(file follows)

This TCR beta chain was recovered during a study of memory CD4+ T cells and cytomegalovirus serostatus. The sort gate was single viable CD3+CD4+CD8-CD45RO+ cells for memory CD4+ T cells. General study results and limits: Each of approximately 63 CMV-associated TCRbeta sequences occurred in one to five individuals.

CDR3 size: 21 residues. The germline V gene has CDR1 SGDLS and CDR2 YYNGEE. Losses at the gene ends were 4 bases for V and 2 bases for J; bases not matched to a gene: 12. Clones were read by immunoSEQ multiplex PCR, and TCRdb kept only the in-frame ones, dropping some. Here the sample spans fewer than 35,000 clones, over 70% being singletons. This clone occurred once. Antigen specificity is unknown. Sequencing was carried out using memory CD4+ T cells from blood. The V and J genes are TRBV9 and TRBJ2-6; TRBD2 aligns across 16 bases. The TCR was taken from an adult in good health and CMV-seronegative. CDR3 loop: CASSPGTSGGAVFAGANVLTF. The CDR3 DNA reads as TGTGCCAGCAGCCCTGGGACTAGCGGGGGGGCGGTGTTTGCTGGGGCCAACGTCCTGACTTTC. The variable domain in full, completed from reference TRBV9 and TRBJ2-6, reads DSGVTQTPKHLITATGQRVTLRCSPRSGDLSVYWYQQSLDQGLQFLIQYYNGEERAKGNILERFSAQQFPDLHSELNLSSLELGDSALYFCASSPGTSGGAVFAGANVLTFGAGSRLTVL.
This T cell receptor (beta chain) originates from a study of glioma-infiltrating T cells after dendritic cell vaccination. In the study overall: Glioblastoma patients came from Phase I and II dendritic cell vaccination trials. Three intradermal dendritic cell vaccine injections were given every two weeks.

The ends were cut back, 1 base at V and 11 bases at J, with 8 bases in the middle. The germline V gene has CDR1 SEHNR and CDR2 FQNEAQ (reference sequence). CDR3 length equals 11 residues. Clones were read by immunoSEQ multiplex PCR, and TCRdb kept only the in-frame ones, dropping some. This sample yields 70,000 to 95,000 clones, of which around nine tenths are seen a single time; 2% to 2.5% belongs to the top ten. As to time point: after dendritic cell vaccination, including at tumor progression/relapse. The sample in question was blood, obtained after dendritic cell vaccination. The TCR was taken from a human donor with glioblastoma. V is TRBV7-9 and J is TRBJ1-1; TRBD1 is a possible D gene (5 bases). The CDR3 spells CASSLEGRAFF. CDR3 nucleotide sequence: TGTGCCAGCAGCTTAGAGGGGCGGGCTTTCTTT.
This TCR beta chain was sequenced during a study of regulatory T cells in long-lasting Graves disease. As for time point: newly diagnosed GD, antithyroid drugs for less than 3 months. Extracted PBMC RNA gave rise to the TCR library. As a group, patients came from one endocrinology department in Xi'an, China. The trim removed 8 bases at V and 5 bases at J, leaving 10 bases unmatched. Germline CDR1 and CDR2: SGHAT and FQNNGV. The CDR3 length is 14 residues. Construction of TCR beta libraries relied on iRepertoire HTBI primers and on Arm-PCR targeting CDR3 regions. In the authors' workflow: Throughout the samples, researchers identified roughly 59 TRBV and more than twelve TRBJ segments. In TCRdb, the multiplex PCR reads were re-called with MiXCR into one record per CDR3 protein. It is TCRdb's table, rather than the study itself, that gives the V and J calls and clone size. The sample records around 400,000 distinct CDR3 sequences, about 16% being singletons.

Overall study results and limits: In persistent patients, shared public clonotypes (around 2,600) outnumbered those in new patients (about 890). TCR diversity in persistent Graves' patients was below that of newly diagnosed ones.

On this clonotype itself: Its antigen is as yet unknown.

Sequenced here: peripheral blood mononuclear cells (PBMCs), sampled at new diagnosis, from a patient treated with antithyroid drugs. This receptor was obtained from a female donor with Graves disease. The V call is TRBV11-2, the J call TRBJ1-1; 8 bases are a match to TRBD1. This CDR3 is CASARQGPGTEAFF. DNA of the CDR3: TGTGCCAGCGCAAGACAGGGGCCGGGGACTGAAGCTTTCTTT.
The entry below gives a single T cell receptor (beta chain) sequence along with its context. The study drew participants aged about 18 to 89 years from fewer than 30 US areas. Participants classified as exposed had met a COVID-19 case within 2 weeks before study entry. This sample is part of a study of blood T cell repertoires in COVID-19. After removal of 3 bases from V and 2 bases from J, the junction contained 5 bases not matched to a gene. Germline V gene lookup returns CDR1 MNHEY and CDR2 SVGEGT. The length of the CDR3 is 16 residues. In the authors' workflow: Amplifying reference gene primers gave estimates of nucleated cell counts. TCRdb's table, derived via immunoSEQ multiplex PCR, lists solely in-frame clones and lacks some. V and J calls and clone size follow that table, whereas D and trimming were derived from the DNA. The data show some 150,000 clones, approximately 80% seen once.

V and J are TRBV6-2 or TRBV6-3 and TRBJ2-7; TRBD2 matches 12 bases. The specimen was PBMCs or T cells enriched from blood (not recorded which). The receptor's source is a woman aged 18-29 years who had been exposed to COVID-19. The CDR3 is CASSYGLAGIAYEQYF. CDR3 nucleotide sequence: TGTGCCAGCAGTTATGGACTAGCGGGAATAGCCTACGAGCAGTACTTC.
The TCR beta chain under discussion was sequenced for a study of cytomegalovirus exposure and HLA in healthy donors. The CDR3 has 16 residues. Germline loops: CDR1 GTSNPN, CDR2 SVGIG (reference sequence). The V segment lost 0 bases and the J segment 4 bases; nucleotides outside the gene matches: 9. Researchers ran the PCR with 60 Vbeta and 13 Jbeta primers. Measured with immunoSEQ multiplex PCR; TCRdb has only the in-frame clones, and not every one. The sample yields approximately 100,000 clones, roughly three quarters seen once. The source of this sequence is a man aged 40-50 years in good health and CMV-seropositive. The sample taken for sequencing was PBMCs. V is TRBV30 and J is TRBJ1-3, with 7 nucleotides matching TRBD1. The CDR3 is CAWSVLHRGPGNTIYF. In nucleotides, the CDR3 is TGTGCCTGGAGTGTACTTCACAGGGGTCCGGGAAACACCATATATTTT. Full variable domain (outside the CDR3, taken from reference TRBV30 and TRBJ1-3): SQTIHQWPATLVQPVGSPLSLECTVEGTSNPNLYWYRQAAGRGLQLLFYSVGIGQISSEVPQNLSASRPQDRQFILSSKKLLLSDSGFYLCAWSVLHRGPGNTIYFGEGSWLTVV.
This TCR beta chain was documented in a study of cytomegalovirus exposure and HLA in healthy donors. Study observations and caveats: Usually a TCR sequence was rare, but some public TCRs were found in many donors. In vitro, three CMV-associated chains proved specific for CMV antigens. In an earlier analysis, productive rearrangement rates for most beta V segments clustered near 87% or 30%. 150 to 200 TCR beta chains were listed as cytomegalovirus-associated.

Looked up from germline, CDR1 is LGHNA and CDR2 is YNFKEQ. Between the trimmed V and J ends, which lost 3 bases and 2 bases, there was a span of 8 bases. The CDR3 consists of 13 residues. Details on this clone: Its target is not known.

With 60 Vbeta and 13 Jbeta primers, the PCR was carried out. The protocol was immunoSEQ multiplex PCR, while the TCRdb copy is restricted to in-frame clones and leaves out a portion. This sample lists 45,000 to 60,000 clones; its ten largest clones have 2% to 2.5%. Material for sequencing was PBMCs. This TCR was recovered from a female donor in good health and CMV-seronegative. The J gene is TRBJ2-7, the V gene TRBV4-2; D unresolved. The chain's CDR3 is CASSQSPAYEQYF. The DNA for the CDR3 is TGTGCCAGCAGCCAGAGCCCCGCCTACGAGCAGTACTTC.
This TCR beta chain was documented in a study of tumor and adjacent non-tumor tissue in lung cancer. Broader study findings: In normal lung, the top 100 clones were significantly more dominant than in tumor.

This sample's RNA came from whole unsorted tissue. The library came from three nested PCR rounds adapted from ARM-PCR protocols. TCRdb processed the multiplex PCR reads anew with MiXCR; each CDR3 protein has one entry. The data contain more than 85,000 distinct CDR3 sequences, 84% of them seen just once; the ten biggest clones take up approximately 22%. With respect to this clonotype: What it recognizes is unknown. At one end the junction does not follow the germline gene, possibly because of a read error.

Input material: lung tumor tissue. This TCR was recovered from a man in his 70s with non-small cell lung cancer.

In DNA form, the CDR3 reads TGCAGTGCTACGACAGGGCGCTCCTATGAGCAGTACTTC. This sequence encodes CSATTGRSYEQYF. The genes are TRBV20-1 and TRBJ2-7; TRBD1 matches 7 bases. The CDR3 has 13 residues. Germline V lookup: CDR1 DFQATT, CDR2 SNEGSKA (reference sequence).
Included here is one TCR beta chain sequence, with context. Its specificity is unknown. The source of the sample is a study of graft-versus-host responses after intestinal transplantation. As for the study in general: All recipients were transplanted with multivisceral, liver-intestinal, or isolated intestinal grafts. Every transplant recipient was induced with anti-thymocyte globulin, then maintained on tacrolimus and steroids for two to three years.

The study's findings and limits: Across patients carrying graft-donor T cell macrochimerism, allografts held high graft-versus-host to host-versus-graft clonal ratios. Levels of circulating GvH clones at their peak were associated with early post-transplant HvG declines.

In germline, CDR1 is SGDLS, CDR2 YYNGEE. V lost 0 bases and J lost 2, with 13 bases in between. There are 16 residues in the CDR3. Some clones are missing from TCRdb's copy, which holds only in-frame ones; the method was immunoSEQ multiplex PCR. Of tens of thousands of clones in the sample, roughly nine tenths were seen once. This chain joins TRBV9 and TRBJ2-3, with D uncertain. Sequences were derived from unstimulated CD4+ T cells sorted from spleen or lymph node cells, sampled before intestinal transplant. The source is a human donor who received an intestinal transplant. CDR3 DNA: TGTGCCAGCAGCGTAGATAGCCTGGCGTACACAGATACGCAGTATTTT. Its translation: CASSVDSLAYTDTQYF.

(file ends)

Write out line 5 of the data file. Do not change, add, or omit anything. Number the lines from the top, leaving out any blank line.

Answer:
This TCR beta chain was sequenced during a study of regulatory T cells in long-lasting Graves disease. As for time point: newly diagnosed GD, antithyroid drugs for less than 3 months. Extracted PBMC RNA gave rise to the TCR library. As a group, patients came from one endocrinology department in Xi'an, China. The trim removed 8 bases at V and 5 bases at J, leaving 10 bases unmatched. Germline CDR1 and CDR2: SGHAT and FQNNGV. The CDR3 length is 14 residues. Construction of TCR beta libraries relied on iRepertoire HTBI primers and on Arm-PCR targeting CDR3 regions. In the authors' workflow: Throughout the samples, researchers identified roughly 59 TRBV and more than twelve TRBJ segments. In TCRdb, the multiplex PCR reads were re-called with MiXCR into one record per CDR3 protein. It is TCRdb's table, rather than the study itself, that gives the V and J calls and clone size. The sample records around 400,000 distinct CDR3 sequences, about 16% being singletons.